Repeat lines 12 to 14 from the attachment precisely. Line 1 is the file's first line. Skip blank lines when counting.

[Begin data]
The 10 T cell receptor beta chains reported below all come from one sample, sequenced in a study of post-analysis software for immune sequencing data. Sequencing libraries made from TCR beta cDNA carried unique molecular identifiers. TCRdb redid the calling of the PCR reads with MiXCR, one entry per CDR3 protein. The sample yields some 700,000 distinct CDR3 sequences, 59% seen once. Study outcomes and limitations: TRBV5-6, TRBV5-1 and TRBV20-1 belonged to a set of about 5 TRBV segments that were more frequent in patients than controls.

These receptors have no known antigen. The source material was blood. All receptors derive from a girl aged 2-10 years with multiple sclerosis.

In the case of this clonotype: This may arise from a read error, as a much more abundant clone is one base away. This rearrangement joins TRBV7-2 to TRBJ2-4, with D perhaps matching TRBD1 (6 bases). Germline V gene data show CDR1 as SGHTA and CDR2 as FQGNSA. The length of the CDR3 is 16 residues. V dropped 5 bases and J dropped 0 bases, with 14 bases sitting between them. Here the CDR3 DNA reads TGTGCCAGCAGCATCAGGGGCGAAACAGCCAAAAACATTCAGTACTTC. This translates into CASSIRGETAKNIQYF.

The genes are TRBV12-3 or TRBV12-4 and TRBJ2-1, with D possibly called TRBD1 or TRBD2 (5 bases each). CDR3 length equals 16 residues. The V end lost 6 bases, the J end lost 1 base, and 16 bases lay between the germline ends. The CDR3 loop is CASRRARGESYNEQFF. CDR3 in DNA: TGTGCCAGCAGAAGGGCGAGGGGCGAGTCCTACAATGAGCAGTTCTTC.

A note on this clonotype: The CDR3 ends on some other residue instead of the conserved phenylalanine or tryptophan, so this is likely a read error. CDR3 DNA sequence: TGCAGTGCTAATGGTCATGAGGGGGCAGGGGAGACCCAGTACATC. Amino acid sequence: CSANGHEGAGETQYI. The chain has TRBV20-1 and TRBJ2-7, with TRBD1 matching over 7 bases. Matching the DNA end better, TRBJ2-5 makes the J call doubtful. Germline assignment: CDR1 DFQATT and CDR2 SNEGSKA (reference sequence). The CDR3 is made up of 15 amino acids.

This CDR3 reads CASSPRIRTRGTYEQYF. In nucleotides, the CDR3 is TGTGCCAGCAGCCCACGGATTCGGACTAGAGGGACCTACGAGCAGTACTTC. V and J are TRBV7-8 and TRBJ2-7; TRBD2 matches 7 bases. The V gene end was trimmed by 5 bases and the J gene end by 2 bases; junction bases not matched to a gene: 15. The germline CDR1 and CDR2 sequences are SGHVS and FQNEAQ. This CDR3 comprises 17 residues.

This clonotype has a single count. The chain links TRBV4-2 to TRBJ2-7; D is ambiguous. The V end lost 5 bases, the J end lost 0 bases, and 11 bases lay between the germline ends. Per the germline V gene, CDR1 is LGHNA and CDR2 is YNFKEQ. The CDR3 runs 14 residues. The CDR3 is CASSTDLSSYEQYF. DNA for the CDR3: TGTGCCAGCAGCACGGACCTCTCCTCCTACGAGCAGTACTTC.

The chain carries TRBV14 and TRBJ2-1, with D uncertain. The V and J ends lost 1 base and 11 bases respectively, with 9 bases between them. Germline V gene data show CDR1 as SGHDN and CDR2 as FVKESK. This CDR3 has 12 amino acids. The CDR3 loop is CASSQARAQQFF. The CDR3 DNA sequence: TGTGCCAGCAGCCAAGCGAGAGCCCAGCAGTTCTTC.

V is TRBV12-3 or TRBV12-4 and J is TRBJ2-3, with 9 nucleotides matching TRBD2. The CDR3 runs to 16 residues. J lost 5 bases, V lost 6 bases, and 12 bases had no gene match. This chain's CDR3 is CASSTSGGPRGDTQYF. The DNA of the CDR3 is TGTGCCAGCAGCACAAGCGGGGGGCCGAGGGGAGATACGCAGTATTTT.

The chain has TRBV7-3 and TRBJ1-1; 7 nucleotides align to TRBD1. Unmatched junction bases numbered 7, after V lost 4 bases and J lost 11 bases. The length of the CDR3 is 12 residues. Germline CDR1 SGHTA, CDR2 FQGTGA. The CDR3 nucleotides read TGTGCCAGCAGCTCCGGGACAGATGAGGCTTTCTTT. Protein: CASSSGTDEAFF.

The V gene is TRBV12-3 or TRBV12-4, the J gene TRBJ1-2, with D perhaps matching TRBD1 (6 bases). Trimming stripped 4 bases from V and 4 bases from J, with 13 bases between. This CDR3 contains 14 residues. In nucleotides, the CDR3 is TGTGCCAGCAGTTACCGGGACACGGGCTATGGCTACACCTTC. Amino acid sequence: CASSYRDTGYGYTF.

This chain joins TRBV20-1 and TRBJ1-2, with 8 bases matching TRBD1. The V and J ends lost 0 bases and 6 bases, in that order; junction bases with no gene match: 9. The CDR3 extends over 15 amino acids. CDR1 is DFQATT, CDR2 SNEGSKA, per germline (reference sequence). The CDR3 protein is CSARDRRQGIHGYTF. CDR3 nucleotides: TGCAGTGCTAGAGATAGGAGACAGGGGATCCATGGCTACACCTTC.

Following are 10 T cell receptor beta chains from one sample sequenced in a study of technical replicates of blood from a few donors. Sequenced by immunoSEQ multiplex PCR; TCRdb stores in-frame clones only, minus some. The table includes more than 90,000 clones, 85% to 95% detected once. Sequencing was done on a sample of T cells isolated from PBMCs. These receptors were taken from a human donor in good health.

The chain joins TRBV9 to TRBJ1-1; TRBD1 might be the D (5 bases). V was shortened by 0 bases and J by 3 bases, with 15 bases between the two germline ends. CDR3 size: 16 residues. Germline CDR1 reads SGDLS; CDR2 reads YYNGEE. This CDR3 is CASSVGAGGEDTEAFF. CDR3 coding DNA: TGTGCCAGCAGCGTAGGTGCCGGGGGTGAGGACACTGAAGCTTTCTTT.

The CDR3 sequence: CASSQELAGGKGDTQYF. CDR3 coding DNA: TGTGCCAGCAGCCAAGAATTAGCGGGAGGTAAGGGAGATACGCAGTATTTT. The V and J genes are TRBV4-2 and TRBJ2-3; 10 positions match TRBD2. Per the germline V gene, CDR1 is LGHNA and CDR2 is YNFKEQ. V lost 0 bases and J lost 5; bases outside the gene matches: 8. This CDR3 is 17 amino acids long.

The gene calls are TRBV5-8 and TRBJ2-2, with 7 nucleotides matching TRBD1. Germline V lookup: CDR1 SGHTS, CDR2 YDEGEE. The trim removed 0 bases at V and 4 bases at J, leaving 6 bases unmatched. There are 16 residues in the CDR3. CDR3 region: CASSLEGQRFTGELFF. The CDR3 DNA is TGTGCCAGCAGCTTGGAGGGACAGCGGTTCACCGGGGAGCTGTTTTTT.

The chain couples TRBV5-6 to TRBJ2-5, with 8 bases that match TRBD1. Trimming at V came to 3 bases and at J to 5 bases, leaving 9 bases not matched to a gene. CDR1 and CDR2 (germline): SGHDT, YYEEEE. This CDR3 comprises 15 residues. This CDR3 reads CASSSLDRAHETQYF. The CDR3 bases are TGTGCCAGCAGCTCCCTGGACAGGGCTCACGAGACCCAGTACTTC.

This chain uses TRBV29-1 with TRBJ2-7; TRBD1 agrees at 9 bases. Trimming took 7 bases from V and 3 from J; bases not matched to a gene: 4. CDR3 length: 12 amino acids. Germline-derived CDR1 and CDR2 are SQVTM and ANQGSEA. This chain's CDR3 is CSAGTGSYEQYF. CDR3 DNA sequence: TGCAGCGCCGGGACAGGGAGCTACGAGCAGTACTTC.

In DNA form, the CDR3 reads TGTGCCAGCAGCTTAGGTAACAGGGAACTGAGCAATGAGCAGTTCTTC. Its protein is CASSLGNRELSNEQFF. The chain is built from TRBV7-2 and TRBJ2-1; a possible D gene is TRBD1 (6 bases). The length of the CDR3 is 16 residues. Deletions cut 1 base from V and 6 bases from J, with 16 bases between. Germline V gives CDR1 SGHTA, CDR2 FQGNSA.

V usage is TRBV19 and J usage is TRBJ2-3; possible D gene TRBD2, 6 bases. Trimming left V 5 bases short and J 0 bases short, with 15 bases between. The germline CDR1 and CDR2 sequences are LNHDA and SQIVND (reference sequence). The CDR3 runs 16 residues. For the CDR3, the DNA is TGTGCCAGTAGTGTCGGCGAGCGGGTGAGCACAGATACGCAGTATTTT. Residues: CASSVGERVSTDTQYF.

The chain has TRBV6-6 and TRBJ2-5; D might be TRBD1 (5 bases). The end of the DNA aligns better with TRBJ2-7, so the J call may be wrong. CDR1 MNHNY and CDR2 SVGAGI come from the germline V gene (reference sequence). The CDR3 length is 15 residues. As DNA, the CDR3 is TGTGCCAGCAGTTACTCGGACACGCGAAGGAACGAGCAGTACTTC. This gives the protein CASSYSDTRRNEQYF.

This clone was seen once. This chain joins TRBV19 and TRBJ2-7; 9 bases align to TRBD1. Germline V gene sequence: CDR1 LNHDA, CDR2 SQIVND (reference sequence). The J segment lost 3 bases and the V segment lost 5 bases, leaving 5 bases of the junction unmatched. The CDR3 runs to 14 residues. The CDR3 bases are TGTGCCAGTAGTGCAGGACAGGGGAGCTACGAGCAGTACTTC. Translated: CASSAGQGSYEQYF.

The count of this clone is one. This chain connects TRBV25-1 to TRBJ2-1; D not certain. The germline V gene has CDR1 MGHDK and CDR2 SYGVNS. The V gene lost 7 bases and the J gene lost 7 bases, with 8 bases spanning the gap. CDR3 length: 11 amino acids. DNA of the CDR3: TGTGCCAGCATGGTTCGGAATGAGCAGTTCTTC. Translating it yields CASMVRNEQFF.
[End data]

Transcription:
This chain joins TRBV20-1 and TRBJ1-2, with 8 bases matching TRBD1. The V and J ends lost 0 bases and 6 bases, in that order; junction bases with no gene match: 9. The CDR3 extends over 15 amino acids. CDR1 is DFQATT, CDR2 SNEGSKA, per germline (reference sequence). The CDR3 protein is CSARDRRQGIHGYTF. CDR3 nucleotides: TGCAGTGCTAGAGATAGGAGACAGGGGATCCATGGCTACACCTTC.

Following are 10 T cell receptor beta chains from one sample sequenced in a study of technical replicates of blood from a few donors. Sequenced by immunoSEQ multiplex PCR; TCRdb stores in-frame clones only, minus some. The table includes more than 90,000 clones, 85% to 95% detected once. Sequencing was done on a sample of T cells isolated from PBMCs. These receptors were taken from a human donor in good health.

The chain joins TRBV9 to TRBJ1-1; TRBD1 might be the D (5 bases). V was shortened by 0 bases and J by 3 bases, with 15 bases between the two germline ends. CDR3 size: 16 residues. Germline CDR1 reads SGDLS; CDR2 reads YYNGEE. This CDR3 is CASSVGAGGEDTEAFF. CDR3 coding DNA: TGTGCCAGCAGCGTAGGTGCCGGGGGTGAGGACACTGAAGCTTTCTTT.